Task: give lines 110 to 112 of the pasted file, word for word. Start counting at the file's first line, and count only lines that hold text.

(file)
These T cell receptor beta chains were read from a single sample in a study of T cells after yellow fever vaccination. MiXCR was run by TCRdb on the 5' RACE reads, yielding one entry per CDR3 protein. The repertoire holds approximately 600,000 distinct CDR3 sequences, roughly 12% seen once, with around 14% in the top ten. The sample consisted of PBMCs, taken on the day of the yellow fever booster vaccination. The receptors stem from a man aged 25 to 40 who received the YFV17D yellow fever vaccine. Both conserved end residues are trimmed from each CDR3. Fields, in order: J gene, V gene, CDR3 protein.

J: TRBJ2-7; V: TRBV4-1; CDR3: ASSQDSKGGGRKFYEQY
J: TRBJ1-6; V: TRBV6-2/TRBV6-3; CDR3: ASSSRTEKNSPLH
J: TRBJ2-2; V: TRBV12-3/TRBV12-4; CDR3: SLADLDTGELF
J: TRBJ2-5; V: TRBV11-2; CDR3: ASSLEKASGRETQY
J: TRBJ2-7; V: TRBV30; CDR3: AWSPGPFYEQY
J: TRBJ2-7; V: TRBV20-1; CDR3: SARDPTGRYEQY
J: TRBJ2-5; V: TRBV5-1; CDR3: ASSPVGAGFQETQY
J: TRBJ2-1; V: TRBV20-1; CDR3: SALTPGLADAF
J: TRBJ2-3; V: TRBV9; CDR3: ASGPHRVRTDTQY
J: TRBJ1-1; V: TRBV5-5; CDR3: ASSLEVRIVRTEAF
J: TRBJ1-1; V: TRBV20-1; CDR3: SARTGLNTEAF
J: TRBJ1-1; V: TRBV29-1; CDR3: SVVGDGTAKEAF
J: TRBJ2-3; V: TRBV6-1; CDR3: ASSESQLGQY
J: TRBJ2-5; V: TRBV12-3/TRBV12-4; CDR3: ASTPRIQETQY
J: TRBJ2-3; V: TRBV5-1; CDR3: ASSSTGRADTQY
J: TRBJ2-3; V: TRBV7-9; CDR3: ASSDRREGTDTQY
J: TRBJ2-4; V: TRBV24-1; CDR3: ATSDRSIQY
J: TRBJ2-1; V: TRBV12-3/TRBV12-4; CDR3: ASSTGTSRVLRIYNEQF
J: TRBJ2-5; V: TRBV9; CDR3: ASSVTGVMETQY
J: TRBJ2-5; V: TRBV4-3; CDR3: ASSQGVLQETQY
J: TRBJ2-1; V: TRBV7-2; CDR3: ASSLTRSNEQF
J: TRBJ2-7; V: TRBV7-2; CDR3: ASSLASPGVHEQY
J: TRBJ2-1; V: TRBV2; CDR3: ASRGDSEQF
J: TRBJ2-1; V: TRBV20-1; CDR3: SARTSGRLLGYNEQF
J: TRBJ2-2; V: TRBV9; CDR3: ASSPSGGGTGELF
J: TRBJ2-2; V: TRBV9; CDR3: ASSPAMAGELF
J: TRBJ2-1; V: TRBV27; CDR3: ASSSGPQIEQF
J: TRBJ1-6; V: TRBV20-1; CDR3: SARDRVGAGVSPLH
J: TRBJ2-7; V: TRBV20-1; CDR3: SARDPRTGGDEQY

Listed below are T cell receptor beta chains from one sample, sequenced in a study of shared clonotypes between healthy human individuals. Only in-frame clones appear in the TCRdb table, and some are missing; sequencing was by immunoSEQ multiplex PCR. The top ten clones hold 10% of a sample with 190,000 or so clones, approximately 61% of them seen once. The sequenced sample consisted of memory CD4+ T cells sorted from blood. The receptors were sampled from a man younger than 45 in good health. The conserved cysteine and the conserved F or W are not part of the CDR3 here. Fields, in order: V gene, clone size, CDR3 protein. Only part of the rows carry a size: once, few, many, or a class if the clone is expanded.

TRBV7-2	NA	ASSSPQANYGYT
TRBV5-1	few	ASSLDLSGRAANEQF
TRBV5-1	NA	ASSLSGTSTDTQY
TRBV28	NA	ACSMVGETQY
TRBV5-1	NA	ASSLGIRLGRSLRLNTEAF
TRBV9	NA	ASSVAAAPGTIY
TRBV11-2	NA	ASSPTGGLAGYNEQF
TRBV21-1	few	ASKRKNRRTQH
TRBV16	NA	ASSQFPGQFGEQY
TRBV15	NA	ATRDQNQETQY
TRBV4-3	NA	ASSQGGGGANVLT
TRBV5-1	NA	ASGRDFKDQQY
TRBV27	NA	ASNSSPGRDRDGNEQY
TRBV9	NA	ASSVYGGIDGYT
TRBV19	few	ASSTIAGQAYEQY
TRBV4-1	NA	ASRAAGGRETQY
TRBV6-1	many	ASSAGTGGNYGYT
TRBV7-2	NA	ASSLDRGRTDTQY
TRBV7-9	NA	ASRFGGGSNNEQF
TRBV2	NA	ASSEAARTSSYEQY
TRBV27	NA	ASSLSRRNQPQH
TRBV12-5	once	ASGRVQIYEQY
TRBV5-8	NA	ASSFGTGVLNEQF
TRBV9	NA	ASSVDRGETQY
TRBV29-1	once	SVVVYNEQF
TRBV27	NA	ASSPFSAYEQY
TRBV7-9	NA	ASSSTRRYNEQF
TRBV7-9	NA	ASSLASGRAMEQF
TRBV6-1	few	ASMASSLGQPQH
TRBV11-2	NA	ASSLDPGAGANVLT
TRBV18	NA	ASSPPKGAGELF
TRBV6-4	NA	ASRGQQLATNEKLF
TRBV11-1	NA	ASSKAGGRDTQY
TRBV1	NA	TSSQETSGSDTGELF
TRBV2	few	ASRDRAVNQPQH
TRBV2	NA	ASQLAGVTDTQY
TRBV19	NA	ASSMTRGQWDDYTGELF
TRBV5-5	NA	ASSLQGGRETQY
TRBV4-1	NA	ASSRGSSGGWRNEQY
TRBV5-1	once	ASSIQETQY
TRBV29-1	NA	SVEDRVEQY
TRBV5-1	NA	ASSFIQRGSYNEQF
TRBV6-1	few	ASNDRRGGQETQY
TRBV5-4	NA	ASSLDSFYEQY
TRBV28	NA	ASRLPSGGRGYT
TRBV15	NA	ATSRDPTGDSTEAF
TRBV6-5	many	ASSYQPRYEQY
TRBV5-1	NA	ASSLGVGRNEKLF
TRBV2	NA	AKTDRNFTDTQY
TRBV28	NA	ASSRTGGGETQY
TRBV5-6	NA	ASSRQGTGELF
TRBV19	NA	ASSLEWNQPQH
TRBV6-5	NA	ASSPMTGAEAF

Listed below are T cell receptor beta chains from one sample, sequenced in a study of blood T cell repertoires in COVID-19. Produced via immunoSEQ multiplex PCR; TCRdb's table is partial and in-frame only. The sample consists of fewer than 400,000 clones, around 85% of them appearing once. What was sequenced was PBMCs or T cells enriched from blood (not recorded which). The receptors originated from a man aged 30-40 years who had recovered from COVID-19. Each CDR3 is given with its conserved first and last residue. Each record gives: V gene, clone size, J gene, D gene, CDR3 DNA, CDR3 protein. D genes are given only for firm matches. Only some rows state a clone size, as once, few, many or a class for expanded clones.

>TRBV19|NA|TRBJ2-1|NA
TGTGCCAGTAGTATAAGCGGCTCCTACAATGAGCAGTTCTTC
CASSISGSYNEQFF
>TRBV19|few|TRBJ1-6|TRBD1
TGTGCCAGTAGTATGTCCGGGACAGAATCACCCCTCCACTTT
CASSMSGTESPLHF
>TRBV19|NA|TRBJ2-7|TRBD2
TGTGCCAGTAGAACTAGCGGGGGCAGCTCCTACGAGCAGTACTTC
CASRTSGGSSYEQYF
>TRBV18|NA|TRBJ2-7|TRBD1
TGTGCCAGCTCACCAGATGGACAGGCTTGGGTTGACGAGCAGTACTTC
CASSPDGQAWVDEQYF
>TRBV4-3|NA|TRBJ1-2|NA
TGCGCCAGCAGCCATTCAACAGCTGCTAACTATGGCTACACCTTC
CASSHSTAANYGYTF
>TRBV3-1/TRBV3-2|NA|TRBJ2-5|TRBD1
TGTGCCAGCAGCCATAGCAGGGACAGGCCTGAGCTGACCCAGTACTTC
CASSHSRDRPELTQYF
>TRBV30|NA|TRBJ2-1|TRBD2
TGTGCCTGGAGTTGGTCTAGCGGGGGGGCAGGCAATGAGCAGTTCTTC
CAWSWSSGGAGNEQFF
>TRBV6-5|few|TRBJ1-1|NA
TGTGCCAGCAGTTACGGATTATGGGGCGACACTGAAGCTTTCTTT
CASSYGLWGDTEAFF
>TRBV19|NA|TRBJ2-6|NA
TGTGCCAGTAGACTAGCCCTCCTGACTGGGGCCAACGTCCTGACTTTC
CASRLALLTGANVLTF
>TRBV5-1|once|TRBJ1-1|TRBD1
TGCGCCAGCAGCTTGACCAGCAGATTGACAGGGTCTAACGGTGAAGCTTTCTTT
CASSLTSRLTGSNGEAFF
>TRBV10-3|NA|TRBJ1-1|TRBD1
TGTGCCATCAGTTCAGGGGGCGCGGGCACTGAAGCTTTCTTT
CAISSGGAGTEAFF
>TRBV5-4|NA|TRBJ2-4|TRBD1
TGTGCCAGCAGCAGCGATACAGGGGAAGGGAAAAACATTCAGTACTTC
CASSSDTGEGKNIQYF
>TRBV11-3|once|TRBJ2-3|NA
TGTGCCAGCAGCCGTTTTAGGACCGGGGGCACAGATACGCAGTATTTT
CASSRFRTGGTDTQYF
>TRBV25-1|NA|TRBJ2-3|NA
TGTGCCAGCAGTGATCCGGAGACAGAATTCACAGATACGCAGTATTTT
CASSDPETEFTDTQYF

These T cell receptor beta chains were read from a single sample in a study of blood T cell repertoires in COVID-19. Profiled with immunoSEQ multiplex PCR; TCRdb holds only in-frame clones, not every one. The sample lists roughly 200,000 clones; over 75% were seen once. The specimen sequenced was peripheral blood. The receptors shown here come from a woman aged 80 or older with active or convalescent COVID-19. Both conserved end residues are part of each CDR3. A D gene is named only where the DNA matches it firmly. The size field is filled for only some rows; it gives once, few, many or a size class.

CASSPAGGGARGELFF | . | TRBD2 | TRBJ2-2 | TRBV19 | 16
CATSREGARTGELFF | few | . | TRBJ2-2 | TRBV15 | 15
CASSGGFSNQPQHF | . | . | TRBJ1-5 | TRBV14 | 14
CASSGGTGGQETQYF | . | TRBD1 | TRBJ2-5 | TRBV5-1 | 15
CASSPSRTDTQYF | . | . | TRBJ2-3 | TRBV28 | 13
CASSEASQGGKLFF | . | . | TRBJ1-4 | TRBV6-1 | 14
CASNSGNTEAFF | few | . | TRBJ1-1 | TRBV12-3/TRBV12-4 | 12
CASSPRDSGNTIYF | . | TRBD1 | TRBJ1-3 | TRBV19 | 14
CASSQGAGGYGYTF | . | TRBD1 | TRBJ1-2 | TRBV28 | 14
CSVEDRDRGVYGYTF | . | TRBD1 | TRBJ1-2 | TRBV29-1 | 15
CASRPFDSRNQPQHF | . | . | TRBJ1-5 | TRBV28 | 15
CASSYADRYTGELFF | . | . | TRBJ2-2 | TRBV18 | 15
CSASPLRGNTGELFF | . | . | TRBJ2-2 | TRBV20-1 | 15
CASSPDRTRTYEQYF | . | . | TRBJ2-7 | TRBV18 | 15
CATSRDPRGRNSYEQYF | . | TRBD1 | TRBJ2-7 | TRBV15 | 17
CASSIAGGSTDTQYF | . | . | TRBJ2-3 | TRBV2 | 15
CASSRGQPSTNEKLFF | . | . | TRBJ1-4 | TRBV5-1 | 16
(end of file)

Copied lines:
>TRBV19|NA|TRBJ2-6|NA
TGTGCCAGTAGACTAGCCCTCCTGACTGGGGCCAACGTCCTGACTTTC
CASRLALLTGANVLTF